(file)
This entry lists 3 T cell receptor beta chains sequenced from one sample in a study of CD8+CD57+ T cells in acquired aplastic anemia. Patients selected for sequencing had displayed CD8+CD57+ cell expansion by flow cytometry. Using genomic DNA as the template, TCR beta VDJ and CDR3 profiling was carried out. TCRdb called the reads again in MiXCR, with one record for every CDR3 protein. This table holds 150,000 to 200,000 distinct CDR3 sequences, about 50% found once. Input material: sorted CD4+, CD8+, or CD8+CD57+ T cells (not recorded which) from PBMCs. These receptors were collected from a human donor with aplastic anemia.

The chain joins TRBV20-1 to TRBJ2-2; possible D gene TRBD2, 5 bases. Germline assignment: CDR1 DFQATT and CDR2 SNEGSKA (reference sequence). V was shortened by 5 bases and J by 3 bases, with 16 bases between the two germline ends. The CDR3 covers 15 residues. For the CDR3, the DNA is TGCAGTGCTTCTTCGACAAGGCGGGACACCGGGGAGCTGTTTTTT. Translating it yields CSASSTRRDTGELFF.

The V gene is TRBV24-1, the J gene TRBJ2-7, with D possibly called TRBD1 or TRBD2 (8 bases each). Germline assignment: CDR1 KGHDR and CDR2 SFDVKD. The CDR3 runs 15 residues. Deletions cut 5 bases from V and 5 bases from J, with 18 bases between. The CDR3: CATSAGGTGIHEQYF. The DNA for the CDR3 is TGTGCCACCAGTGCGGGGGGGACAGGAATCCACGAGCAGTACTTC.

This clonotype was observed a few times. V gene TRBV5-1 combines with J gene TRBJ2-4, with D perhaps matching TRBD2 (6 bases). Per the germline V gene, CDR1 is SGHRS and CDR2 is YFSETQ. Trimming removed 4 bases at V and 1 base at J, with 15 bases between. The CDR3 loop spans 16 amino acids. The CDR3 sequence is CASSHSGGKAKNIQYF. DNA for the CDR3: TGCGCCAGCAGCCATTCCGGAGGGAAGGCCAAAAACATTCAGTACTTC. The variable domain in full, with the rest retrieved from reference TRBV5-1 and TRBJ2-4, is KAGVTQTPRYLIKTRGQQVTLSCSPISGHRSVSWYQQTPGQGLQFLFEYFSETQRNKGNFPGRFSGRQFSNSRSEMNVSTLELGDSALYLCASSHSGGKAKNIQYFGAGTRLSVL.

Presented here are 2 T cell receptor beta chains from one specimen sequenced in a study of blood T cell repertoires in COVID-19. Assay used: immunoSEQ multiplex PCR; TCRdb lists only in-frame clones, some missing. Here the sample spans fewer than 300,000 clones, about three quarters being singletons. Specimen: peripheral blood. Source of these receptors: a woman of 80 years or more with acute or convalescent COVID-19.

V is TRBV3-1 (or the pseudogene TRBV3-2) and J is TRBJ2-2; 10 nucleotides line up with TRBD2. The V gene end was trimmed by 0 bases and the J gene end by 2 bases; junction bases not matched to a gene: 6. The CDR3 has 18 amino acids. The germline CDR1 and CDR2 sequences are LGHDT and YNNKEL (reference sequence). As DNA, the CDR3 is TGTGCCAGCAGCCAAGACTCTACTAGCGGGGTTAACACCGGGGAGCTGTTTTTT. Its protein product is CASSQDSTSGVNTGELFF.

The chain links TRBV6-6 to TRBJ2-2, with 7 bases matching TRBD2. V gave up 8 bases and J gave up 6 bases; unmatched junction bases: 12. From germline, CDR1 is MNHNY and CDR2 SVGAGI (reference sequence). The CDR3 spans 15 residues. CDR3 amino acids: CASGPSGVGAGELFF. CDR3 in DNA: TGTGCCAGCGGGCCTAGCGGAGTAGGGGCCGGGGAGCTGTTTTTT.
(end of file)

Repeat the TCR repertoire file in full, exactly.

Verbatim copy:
This entry lists 3 T cell receptor beta chains sequenced from one sample in a study of CD8+CD57+ T cells in acquired aplastic anemia. Patients selected for sequencing had displayed CD8+CD57+ cell expansion by flow cytometry. Using genomic DNA as the template, TCR beta VDJ and CDR3 profiling was carried out. TCRdb called the reads again in MiXCR, with one record for every CDR3 protein. This table holds 150,000 to 200,000 distinct CDR3 sequences, about 50% found once. Input material: sorted CD4+, CD8+, or CD8+CD57+ T cells (not recorded which) from PBMCs. These receptors were collected from a human donor with aplastic anemia.

The chain joins TRBV20-1 to TRBJ2-2; possible D gene TRBD2, 5 bases. Germline assignment: CDR1 DFQATT and CDR2 SNEGSKA (reference sequence). V was shortened by 5 bases and J by 3 bases, with 16 bases between the two germline ends. The CDR3 covers 15 residues. For the CDR3, the DNA is TGCAGTGCTTCTTCGACAAGGCGGGACACCGGGGAGCTGTTTTTT. Translating it yields CSASSTRRDTGELFF.

The V gene is TRBV24-1, the J gene TRBJ2-7, with D possibly called TRBD1 or TRBD2 (8 bases each). Germline assignment: CDR1 KGHDR and CDR2 SFDVKD. The CDR3 runs 15 residues. Deletions cut 5 bases from V and 5 bases from J, with 18 bases between. The CDR3: CATSAGGTGIHEQYF. The DNA for the CDR3 is TGTGCCACCAGTGCGGGGGGGACAGGAATCCACGAGCAGTACTTC.

This clonotype was observed a few times. V gene TRBV5-1 combines with J gene TRBJ2-4, with D perhaps matching TRBD2 (6 bases). Per the germline V gene, CDR1 is SGHRS and CDR2 is YFSETQ. Trimming removed 4 bases at V and 1 base at J, with 15 bases between. The CDR3 loop spans 16 amino acids. The CDR3 sequence is CASSHSGGKAKNIQYF. DNA for the CDR3: TGCGCCAGCAGCCATTCCGGAGGGAAGGCCAAAAACATTCAGTACTTC. The variable domain in full, with the rest retrieved from reference TRBV5-1 and TRBJ2-4, is KAGVTQTPRYLIKTRGQQVTLSCSPISGHRSVSWYQQTPGQGLQFLFEYFSETQRNKGNFPGRFSGRQFSNSRSEMNVSTLELGDSALYLCASSHSGGKAKNIQYFGAGTRLSVL.

Presented here are 2 T cell receptor beta chains from one specimen sequenced in a study of blood T cell repertoires in COVID-19. Assay used: immunoSEQ multiplex PCR; TCRdb lists only in-frame clones, some missing. Here the sample spans fewer than 300,000 clones, about three quarters being singletons. Specimen: peripheral blood. Source of these receptors: a woman of 80 years or more with acute or convalescent COVID-19.

V is TRBV3-1 (or the pseudogene TRBV3-2) and J is TRBJ2-2; 10 nucleotides line up with TRBD2. The V gene end was trimmed by 0 bases and the J gene end by 2 bases; junction bases not matched to a gene: 6. The CDR3 has 18 amino acids. The germline CDR1 and CDR2 sequences are LGHDT and YNNKEL (reference sequence). As DNA, the CDR3 is TGTGCCAGCAGCCAAGACTCTACTAGCGGGGTTAACACCGGGGAGCTGTTTTTT. Its protein product is CASSQDSTSGVNTGELFF.

The chain links TRBV6-6 to TRBJ2-2, with 7 bases matching TRBD2. V gave up 8 bases and J gave up 6 bases; unmatched junction bases: 12. From germline, CDR1 is MNHNY and CDR2 SVGAGI (reference sequence). The CDR3 spans 15 residues. CDR3 amino acids: CASGPSGVGAGELFF. CDR3 in DNA: TGTGCCAGCGGGCCTAGCGGAGTAGGGGCCGGGGAGCTGTTTTTT.